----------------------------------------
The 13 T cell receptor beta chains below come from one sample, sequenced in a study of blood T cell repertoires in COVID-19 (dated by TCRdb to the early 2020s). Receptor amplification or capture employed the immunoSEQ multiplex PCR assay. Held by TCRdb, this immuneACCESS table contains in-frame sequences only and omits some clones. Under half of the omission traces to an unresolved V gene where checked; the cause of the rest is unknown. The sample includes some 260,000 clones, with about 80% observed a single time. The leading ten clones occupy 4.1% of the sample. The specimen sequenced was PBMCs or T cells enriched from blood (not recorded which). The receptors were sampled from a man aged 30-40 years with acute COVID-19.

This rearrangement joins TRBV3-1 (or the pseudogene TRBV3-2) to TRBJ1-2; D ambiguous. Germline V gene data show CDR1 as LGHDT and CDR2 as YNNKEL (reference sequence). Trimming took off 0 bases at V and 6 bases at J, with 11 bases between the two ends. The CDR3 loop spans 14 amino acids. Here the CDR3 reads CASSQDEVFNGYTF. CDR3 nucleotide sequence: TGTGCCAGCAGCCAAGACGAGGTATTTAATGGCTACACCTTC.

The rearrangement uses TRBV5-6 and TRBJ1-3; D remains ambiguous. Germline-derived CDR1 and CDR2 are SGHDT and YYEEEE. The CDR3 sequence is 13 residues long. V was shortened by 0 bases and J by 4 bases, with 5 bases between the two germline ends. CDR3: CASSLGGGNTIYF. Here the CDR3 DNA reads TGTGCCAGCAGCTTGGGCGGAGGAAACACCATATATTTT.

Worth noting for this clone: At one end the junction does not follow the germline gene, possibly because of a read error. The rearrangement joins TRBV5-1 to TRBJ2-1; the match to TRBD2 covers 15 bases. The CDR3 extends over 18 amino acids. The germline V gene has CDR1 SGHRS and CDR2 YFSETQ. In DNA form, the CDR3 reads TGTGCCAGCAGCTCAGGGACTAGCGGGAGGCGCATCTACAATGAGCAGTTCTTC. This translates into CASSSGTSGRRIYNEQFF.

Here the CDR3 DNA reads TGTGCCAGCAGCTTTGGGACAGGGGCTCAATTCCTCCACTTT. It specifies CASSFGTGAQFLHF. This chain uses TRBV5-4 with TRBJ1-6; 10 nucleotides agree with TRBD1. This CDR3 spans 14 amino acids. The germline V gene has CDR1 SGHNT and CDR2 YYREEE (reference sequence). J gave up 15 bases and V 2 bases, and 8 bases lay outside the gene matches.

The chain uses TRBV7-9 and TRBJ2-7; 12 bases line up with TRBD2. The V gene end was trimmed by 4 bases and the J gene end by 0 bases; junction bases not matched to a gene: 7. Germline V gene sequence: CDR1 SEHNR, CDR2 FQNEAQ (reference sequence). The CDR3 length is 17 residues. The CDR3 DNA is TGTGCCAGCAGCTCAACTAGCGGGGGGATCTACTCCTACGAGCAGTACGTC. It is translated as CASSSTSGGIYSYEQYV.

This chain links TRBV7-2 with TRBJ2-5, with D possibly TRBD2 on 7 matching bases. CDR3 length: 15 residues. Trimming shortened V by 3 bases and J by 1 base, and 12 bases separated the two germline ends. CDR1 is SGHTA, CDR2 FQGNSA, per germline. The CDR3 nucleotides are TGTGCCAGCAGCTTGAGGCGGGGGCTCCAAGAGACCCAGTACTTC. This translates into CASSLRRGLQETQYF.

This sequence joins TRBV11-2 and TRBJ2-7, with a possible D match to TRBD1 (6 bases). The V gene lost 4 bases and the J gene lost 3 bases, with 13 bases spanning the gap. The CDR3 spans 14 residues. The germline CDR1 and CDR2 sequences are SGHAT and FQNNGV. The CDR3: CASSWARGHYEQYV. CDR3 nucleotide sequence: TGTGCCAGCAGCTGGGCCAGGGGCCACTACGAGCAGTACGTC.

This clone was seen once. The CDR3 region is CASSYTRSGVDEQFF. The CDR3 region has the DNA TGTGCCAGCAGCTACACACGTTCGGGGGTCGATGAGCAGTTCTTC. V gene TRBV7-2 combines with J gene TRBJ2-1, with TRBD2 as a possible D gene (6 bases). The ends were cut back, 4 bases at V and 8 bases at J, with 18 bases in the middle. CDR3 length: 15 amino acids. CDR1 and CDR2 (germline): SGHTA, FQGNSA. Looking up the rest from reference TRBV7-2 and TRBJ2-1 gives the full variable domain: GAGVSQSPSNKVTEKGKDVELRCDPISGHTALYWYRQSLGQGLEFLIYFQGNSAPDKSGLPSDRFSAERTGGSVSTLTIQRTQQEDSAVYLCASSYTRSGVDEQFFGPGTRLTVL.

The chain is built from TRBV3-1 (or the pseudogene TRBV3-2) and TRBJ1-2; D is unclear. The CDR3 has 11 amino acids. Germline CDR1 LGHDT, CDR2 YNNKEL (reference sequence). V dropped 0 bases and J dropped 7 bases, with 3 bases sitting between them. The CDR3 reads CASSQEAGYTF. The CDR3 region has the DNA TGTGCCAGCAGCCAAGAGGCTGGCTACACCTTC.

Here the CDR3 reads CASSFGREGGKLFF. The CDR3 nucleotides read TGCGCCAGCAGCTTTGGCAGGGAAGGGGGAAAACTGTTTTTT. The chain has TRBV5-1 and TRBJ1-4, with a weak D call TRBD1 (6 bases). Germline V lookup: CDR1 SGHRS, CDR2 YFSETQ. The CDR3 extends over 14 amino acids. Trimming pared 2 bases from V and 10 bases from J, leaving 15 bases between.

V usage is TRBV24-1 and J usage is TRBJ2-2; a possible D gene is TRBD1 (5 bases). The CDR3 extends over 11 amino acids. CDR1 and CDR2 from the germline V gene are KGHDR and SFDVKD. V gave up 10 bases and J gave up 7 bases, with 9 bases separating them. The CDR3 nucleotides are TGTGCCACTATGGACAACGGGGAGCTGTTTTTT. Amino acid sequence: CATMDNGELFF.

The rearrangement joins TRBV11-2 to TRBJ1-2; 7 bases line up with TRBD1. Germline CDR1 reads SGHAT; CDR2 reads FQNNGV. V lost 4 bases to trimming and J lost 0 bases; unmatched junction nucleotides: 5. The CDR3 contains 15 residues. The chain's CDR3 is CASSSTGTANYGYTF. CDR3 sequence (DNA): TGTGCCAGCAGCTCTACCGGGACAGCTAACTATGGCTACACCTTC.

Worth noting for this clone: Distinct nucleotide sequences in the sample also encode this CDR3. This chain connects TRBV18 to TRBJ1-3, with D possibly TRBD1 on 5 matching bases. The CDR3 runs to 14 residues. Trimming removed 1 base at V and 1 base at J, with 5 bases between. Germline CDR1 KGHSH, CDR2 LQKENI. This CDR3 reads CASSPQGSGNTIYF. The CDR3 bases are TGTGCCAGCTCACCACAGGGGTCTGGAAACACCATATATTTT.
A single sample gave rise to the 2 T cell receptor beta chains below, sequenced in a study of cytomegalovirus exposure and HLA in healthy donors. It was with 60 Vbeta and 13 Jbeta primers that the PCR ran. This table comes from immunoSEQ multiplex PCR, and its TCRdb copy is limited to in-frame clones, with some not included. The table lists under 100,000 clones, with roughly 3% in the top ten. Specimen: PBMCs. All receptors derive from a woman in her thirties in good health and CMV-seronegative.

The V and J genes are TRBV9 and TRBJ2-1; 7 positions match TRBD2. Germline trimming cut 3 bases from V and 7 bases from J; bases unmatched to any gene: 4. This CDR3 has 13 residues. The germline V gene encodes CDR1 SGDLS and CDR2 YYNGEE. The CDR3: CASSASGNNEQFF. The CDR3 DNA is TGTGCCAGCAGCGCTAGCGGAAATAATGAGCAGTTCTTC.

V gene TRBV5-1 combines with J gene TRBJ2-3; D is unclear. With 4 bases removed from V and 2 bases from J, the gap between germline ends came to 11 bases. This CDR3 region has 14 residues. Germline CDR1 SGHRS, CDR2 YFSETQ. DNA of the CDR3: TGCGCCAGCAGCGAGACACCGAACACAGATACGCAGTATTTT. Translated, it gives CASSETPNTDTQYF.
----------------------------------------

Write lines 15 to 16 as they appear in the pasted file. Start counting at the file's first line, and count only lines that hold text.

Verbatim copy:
A single sample gave rise to the 2 T cell receptor beta chains below, sequenced in a study of cytomegalovirus exposure and HLA in healthy donors. It was with 60 Vbeta and 13 Jbeta primers that the PCR ran. This table comes from immunoSEQ multiplex PCR, and its TCRdb copy is limited to in-frame clones, with some not included. The table lists under 100,000 clones, with roughly 3% in the top ten. Specimen: PBMCs. All receptors derive from a woman in her thirties in good health and CMV-seronegative.

The V and J genes are TRBV9 and TRBJ2-1; 7 positions match TRBD2. Germline trimming cut 3 bases from V and 7 bases from J; bases unmatched to any gene: 4. This CDR3 has 13 residues. The germline V gene encodes CDR1 SGDLS and CDR2 YYNGEE. The CDR3: CASSASGNNEQFF. The CDR3 DNA is TGTGCCAGCAGCGCTAGCGGAAATAATGAGCAGTTCTTC.